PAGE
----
The Yankees would have found a way, during the first half of the season, to win the game they played Friday night.
This is not the first half of the season anymore.
Closer Clay Holmes struggled for a second straight appearance, coming in in the eighth and giving up a ground kick, walk and double, tight to Paul DeJong, as the Yankees lost for the third time in a row, 4-3 to the Cardinals at Busch Stadium in St. Louis.
With a reshaped pulp, manager Aaron Boone went to Holmes at the bottom of eighth with a 3-2 lead. Boone later said that Aroldis Chapman would have climbed in ninth if the Yankees were still ahead.
“It’s not easy for us now,” Boone said of his team, which is between 70 and 36 but hasn’t been 12-16 in the last 28 games.
Holmes wasn’t the only culprit. The Yankees scored only three runs, and never scored after the fifth, despite St. Louis’ elimination, 10-5.
“It’s very frustrating,” said Matt Carpenter, who had two hits and likened Homer, but stopped to finish the game with a tie run first. “It definitely feels like a game we’ve been kind of controlling all along. They kept him close and kept us away.”
The eighth inning started innocently, with Holmes giving up a soft kick for Nolan Arenado by one. Tyler O’Neal then walked in with two by DeJong – now 5 for 7 against Holmes – hit twice.
“The thing that has made me successful is limiting the connection to the right,” Holmes said. “Giving up a weakness in the streak, especially with runners, can’t happen.”
The fact that Chapman has put in a better show recently, as well as the addition of Scott Evros (who acquired the Cubs on Monday and did well in 1¹/innings on Friday) and Lou Trevino on the deadline, are numbers to do much different than the extended Bulls .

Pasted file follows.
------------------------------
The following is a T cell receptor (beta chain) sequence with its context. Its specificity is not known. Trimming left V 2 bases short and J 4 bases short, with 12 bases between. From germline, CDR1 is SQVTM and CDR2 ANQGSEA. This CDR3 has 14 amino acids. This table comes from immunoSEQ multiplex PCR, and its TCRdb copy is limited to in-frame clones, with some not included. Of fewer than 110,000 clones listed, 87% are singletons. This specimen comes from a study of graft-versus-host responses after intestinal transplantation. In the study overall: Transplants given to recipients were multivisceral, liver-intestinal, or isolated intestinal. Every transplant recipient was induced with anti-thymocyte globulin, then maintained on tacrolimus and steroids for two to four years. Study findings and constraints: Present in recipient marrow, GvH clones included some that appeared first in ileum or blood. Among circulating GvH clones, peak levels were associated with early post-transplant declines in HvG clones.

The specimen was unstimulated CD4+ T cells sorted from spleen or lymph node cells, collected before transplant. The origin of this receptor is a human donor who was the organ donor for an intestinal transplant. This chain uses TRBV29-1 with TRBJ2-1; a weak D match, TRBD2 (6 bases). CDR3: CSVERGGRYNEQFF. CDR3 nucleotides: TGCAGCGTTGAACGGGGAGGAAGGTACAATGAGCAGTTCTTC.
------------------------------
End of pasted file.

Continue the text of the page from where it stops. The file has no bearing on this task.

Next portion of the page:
“I hope we all roll around like we can and [Chapman] Boone said. “We have a lot of options out there.”
This would allow Holmes to attack right-handers on the seventh, eighth or ninth, but it has been less effective lately.
Nestor Cortes put on a good tone, but wasn’t as sharp as usual, hitting a season high with four walks in just 5/ rounds.
The Yankees took the lead at the top of the first after DJ LeMahieu led with a walk. Aaron Judge flew, but LeMahieu moved up to third on the Carpenter song.
With two out, Josh Donaldson drilled a double RBI to the right of center, and LeMahieu scored and sent Carpenter into third.
The Cardinals tied at the bottom of a second thanks to a pair of walks by Curtis and a single recorded by Yadier Molina.
Donaldson came in with his second RBI of the night on the third, winning a race after leading the Judge and Carpenter with singles against Dakota Hudson.
Torres delivered on the fifth. After the judge picked and stole second, he moved to third on Carpenter’s grounds after Hudson was replaced by Andre Ballant. Then Torres arrived on the court that drove her at Judge to make it 3-1.
Curtis, who only allowed three runs in 18 runs over his previous three starts, settled into a groove after Molina’s RBI single, retiring nine in a row until walking in the fifth.
But Curtis equaled a season high with four walks, including one for Paul Goldschmidt who ended Curtis’ night with one exit at the bottom of sixth.
Albert Abreu, who took charge of Curtis, sent Goldschmidt in second.
A song by Arenado runners put the corners on before Abreu hits Nolan Gorman, hitting Albert Pujols, for the second time.
But Abreu faltered and allowed a blow from O’Neill to make the score 3-2, as Curtis ended up being charged twice.
Evros came in and hit DeJong to maintain the one-round lead.
Meanwhile, Ballant took charge of Hudson and threw four innings without goals.
Ryan Hesley finished the match with the Cardinals. After LeMahieu walked with one at nine, Tim Locastro ran, but Judge and Carpenter couldn’t get through.
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